"Romania is a problem, sir?"
"No, no, of course not," he replied, "cheap as chips, I'm all for it. But from now on, we don't tell people things come from there. We say 'grown in the EU'. That way they could have been grown in Italy or France. More romantic. And we can bump the price up a bit. Everyone knows a possibly-grown-in-France potato is worth more than definitely-grown-in-Romania potato."
David's head was spinning. "Sir, is this honest?"
"There is only success or failure, David. There's money or no money. This isn't bad - it's good! Good business! You see?"
"Not at all."
"Tell me David, when did you last rearrange the store?"
"We never do that really, sir," David replied, trying to keep his voice steady. "People know where to find things. It works great, just the way it is."
"Right, well from now on, we're going to be moving everything around. One month we'll move all the eggs. Then another month we'll move the baby products. Then the sauces. Then something else again after that."
"Sir, we have always tried to be considerate towards both our employees and our customers. This sounds... for lack of a better word, disrespectful."
"It's good business, David. Rearranging will force people to search all over, exposing them to all the products and displays they might miss out on in their usual shopping routine."
"Sir, there will be complaints if we keep arbitrarily rearranging the store."
"Complaints are good, David! If a customer cares enough to complain, that shows they are beginning to feel a sense of ownership in the business. They are beginning to feel it is their shop."
"People already feel that, sir!"
"And besides, complaints won't cause any real trouble - the customer service team can simply blame Head Office. Everyone knows that wherever you work, Head Office can neither be reached nor reasoned with. Easy to blame, and impossible to actually get hold of. Damn good system, if you ask me."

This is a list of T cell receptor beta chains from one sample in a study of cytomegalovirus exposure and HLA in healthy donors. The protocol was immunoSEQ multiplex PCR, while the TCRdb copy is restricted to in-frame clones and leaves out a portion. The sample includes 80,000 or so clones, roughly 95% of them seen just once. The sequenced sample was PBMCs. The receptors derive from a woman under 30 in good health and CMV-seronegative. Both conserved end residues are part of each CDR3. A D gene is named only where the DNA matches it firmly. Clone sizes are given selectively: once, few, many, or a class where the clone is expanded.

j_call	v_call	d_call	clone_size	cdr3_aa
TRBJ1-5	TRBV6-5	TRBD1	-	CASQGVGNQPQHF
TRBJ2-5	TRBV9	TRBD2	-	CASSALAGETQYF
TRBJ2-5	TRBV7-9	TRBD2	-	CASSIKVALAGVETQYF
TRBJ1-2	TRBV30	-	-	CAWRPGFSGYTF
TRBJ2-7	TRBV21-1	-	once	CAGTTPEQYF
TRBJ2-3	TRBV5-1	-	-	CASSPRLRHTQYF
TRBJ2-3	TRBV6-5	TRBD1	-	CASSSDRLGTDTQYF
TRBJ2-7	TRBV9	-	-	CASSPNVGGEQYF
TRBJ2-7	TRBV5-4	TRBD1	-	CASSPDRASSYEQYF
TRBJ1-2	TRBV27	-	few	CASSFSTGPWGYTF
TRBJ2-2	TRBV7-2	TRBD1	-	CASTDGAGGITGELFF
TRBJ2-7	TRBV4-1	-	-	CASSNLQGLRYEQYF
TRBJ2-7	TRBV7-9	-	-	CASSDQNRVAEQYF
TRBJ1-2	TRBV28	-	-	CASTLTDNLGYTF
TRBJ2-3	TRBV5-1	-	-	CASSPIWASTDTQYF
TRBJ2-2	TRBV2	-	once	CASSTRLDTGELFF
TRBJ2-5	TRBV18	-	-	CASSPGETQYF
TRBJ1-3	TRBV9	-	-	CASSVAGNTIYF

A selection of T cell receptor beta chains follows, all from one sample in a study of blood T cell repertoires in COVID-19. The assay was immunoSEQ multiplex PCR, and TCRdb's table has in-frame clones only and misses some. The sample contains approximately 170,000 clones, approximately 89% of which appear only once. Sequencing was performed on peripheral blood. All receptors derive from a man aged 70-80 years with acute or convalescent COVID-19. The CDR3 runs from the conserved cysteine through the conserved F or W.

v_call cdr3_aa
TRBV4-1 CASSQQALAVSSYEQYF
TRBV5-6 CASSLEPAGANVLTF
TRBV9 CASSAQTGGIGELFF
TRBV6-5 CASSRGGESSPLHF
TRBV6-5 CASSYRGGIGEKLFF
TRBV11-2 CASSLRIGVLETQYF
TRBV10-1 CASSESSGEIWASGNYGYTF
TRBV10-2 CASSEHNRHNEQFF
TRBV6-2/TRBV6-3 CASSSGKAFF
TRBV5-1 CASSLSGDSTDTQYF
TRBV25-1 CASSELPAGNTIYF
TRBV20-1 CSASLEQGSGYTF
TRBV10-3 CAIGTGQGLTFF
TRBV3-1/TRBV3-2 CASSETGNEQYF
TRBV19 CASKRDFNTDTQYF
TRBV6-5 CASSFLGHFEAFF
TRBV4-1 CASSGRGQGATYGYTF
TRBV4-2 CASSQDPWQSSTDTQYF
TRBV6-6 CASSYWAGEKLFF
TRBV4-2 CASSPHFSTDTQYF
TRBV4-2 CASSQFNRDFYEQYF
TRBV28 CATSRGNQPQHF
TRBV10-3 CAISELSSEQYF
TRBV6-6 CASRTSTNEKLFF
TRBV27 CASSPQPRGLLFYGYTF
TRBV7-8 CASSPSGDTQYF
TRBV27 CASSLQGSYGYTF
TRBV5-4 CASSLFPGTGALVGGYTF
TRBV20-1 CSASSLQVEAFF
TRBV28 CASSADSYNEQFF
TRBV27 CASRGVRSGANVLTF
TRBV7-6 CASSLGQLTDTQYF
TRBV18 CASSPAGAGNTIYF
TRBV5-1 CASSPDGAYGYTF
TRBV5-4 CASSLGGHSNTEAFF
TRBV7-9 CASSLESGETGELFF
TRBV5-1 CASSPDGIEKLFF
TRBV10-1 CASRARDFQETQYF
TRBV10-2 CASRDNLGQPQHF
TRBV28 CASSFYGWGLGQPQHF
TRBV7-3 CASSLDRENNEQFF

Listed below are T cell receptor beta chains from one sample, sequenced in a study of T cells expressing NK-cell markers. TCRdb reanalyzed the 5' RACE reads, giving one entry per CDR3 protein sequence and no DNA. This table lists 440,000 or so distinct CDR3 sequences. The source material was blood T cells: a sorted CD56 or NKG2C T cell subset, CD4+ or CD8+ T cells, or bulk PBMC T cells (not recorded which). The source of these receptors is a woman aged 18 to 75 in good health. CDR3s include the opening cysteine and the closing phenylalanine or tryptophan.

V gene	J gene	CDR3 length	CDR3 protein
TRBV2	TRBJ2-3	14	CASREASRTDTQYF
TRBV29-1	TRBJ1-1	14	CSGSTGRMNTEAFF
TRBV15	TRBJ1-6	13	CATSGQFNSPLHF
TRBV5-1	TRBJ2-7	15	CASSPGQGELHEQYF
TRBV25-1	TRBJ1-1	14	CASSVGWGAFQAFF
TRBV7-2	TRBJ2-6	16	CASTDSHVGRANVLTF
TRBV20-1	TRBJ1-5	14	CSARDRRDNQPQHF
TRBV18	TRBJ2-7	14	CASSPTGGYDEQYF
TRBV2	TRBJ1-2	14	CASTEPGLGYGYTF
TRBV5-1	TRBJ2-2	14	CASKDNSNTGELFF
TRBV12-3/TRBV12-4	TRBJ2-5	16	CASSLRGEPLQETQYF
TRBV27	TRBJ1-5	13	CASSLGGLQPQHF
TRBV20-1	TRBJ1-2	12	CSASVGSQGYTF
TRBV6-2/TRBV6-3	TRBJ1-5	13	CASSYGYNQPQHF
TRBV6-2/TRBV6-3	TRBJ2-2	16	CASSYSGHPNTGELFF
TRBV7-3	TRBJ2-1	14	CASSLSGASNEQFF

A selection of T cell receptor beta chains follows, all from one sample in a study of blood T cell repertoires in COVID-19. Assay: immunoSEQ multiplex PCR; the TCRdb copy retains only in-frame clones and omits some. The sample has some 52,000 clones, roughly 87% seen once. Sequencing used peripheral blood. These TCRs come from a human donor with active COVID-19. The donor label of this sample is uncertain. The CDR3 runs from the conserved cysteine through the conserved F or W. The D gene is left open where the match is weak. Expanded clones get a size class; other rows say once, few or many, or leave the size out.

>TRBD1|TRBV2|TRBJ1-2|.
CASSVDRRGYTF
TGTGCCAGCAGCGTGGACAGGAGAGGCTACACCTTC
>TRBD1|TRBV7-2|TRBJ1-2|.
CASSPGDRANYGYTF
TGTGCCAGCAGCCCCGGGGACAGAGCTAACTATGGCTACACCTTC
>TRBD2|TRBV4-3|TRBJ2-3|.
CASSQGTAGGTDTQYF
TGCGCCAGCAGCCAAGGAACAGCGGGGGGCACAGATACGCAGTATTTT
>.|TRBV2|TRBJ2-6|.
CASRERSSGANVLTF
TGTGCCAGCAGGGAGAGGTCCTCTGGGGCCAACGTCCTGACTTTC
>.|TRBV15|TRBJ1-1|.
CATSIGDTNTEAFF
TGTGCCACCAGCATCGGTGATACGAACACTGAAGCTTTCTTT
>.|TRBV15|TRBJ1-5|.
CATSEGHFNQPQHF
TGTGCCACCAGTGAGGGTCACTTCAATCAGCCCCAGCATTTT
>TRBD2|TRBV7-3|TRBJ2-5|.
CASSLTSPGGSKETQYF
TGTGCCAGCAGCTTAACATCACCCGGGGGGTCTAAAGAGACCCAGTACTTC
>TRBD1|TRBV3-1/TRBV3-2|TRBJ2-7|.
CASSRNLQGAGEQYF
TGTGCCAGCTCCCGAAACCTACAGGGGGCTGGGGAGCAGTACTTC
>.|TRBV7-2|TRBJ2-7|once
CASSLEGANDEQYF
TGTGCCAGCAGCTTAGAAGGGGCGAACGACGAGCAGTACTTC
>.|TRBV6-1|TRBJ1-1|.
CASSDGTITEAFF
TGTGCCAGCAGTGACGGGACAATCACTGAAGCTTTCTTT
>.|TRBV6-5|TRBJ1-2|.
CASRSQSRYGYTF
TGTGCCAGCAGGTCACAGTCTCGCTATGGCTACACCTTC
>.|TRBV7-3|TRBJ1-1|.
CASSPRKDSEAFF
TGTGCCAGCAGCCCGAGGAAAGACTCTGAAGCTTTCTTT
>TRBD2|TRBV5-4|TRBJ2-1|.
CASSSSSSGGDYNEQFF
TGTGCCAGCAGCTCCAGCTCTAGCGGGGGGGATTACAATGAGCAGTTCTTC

"In what possible sense is that a good system, sir?"
"In the sense that it's good business."
"I thought you might say that."
Mr Dry wandered over to the hair care products and stared at the shelves. "Now," he said, "tell me about the people of this town. Are they wealthy?"
"Not wealthy, no," replied David, "but not poor either... middle class, I suppose. Families who want the best for their kids."
"You see these products? You've got the very cheapest shampoo, then some stuff priced in the middle, and then the expensive name brands. We need to change this."
"I - I'm sorry?"
"We'll discontinue the stuff in the middle. Make 'em choose between either the bog-standard cheap rubbish or the name brands. Just you watch - they'll go for the name brands every time - these middle class families - they'll feel like choosing the cheapest stuff is letting their kids down. So only leave 'em one other option. The most expensive one."
"Sir, that is immoral!"
"Not at all, not at all! We're doing them a favour, can't you see? We're giving them pride. They'll realise they can afford the best! Imagine what that does for your self-respect, David!"